Jena 6 violence can be avoided
|By ROZ KOHLS|
I’ve been hearing confusing accounts in the news media lately about the Jena Six. It seemed the violence committed by six black athletes on a white student in Jena, La. was a reaction to the repugnant act of hanging nooses in a shade tree. The nooses were supposed to scare black students by reminding them of Jim Crow South, a time when racists lynched black people.
However, the news accounts didn’t say the nooses were hung in the tree three months before the victim, Justin Barker, “was cold-cocked from behind, knocked unconscious and stomped,” said Jason Whitlock, a black columnist for the Kansas City Star.
On Sept. 20, thousands of blacks gathered for a civil rights demonstration to see justice done for the Jena Six. The real purpose to the demonstration wasn’t to protest the nooses, but the grossly excessive attempted murder charges on Mychal Bell, the first of the Jena Six, by Reed Walters, the Jena district attorney, Whitlock said.
“Barker sustained no life-threatening injuries, and was released from the hospital three hours after the attack,” Whitlock added.
On the other hand, the white kids who hung the nooses on the tree were suspended for only three days, instead of being expelled.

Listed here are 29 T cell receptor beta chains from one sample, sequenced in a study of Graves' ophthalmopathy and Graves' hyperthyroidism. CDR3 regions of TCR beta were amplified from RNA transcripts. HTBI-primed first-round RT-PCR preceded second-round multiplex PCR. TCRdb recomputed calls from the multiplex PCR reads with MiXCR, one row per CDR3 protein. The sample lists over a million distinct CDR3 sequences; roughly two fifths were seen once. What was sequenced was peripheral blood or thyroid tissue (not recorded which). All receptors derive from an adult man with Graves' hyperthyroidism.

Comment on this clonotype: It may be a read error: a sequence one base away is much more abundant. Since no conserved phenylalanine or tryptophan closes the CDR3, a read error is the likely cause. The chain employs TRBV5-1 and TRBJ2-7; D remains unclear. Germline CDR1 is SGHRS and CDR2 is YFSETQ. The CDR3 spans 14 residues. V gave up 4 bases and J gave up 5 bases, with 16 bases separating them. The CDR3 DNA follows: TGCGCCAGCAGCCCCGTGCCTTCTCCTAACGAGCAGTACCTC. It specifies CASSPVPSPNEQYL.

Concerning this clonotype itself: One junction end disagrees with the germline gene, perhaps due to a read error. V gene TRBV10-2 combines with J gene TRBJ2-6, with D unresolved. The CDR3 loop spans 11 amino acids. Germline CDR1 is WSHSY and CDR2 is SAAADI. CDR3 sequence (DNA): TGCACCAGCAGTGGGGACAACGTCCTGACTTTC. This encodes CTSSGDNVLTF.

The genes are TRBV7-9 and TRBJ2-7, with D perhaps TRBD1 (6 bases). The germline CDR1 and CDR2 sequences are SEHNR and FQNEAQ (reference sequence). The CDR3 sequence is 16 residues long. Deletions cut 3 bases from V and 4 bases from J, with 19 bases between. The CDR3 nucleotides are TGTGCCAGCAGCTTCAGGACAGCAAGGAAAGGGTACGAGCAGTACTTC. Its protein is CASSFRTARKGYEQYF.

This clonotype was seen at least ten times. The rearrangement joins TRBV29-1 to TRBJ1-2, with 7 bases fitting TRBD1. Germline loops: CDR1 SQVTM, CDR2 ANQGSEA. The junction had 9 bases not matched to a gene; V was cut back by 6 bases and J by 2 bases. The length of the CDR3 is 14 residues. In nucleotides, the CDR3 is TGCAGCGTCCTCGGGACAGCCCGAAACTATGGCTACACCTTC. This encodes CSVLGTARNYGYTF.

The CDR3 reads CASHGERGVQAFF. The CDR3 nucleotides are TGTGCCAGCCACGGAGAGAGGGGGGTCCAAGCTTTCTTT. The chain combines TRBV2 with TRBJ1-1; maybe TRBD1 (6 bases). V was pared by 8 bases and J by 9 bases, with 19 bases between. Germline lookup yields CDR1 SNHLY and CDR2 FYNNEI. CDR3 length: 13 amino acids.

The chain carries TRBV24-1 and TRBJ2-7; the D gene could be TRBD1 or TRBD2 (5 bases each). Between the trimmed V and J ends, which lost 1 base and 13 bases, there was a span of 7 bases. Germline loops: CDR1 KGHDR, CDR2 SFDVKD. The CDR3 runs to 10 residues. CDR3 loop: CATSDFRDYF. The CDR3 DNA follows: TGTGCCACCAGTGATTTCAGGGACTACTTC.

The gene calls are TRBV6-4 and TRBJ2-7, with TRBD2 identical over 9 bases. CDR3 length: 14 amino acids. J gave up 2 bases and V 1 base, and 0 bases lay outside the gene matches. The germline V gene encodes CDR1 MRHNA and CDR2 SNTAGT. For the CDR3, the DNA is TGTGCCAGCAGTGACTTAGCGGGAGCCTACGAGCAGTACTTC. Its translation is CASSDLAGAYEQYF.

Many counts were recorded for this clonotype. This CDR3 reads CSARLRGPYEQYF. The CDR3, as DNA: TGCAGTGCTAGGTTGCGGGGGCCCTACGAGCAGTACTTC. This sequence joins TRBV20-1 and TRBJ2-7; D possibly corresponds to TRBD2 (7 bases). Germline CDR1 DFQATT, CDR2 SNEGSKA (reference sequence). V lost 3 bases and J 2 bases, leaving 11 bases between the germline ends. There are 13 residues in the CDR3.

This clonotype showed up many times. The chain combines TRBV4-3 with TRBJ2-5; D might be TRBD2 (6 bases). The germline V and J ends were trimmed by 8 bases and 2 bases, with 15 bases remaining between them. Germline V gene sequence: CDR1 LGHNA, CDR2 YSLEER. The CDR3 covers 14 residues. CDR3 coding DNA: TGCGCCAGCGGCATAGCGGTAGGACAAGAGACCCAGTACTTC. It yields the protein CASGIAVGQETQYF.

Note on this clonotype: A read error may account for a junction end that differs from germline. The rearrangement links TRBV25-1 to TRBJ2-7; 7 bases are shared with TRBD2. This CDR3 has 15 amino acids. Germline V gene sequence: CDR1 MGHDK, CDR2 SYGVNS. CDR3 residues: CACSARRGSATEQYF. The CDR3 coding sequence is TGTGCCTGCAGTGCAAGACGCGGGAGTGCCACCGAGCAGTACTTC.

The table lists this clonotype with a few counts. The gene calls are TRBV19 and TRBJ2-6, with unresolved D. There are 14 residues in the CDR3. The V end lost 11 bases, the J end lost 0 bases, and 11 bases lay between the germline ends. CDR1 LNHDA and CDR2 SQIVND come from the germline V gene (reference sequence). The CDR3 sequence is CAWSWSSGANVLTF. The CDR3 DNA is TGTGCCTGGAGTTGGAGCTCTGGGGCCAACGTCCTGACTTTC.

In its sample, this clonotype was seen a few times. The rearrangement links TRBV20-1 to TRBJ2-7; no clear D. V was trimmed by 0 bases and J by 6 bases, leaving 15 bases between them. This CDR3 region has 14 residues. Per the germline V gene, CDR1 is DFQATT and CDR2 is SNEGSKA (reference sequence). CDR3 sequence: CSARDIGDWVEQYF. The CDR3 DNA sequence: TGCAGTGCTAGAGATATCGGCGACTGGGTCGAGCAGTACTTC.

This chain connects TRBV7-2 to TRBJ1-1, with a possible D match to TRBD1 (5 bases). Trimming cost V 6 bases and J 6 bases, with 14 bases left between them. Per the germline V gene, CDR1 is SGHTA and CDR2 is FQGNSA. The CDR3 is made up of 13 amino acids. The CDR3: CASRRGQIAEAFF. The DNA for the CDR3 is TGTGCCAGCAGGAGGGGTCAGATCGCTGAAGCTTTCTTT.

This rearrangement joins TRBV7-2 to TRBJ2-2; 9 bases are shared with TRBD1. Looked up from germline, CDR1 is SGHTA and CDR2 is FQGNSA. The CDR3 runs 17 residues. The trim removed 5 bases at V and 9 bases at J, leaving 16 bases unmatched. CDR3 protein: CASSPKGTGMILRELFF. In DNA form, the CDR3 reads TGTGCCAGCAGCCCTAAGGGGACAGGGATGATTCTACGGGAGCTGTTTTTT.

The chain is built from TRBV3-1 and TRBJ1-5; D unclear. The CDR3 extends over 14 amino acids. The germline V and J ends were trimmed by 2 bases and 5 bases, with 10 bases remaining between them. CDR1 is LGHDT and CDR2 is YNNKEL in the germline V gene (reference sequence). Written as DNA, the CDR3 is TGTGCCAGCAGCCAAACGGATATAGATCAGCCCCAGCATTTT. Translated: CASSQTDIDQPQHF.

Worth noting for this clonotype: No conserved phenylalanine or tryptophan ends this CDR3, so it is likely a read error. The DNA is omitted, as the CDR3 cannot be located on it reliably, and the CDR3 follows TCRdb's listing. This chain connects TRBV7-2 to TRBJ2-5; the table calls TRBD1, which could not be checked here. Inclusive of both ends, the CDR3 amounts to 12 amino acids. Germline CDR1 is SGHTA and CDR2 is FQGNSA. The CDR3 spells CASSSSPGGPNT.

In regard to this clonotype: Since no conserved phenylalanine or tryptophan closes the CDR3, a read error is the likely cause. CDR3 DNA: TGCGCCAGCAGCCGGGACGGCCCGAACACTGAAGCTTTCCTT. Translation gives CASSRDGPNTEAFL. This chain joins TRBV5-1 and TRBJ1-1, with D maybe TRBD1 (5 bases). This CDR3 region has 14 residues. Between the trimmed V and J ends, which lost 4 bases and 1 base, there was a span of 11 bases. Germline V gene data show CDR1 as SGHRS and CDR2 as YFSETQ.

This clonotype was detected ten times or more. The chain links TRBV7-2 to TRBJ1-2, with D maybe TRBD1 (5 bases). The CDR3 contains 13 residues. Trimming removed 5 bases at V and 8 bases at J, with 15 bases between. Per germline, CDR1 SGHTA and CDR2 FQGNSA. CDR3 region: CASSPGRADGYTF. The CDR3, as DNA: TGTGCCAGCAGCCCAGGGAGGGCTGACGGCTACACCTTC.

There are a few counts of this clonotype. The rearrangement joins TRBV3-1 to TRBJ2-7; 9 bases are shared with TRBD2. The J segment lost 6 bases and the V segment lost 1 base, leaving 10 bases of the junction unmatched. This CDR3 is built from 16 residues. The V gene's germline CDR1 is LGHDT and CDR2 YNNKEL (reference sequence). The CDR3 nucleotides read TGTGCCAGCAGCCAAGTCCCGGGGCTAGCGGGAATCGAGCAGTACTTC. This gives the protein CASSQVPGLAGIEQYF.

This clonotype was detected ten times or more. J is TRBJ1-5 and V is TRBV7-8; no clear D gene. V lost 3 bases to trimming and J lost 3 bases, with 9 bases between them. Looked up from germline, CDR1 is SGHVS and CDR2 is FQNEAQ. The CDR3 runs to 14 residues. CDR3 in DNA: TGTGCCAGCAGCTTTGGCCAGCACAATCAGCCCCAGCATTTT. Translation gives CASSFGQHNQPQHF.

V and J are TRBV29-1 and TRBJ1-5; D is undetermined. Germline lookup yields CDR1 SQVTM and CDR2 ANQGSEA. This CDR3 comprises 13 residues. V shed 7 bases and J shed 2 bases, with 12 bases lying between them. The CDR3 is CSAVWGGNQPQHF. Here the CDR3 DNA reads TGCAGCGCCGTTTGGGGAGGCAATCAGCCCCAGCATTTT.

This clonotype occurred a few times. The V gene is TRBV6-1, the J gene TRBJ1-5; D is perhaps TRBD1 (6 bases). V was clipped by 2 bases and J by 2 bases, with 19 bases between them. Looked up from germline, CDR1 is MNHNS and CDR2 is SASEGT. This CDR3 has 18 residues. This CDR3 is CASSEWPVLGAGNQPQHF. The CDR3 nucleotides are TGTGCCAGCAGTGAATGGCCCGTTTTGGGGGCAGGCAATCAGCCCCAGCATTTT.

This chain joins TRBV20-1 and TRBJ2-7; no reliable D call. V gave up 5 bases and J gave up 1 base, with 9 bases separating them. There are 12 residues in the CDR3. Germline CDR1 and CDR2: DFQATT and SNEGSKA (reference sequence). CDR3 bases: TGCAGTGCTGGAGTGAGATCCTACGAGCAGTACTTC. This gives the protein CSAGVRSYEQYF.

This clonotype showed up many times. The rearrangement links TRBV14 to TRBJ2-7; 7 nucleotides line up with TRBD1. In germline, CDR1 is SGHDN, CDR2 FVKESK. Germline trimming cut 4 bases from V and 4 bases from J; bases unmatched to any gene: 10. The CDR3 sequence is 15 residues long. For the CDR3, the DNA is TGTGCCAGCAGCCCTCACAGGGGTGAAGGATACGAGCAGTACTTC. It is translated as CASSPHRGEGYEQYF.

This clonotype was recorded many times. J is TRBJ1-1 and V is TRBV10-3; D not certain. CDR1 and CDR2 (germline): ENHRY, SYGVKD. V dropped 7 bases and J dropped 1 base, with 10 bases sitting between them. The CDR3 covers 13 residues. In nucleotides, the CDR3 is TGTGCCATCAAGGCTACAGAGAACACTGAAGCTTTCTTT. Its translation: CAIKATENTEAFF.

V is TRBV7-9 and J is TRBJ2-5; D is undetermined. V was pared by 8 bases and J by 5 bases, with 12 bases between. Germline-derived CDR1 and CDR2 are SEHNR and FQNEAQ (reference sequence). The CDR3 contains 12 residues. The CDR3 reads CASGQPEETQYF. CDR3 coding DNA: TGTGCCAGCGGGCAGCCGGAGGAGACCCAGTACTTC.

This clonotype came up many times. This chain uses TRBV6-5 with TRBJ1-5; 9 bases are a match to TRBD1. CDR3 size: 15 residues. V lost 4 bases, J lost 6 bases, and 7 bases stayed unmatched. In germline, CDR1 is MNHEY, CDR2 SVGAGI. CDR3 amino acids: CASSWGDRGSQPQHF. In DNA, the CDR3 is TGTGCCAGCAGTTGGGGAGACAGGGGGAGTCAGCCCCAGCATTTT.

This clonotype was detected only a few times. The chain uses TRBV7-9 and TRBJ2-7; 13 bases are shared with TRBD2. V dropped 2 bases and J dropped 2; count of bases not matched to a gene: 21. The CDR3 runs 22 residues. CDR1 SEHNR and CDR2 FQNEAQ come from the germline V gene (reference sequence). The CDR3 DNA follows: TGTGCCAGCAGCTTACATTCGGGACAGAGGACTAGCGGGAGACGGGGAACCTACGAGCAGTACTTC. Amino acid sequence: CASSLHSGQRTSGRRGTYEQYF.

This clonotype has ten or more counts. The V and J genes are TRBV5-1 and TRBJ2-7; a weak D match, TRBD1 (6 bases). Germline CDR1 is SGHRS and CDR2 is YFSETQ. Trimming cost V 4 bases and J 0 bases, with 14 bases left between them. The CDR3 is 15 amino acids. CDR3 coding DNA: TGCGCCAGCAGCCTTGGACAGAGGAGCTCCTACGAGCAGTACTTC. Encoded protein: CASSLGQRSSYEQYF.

The nooses were linked to Barker’s assault, though, by people who wanted to gain sympathy for the Jena Six, he said.
Walters is being accused of racism because he didn’t show “compassion” that this was the third time Bell was brought to court on assault charges in a two-year span,” Whitlock said.
Bell was already on probation for assault when he was accused of participating in the attack. Barker was selected for the beating because he was white and nearby, not because he had anything to do with the nooses.
Bell was convicted by an all-white jury of aggravated battery, and conspiracy to commit aggravated battery. However, the news accounts rarely mention that no black people responded to the jury summons, and that Bell’s public defender also was black. The defender called no witnesses, and offered no defense, Whitlock said.
Also, the townspeople in Jena are accused of being racist, too. However, Bell was a star on the Jena High School football team, and had received a Division 1 football scholarship. The townspeople supported Bell, and protected his football career long before even Bell’s father and others took an interest in him.
Whitlock, who is a spokesman for the Big Brothers, Big Sisters of Greater Kansas City, said the group is lucky to get 20 black men a year to volunteer as Big Brothers for the 100 young black boys in the program in the Kansas City area.
According to Whitlock, The Jena Six violence is more the result of inattention from Bell’s father and other black men, than nooses and racism.
In this case, Whitlock is right.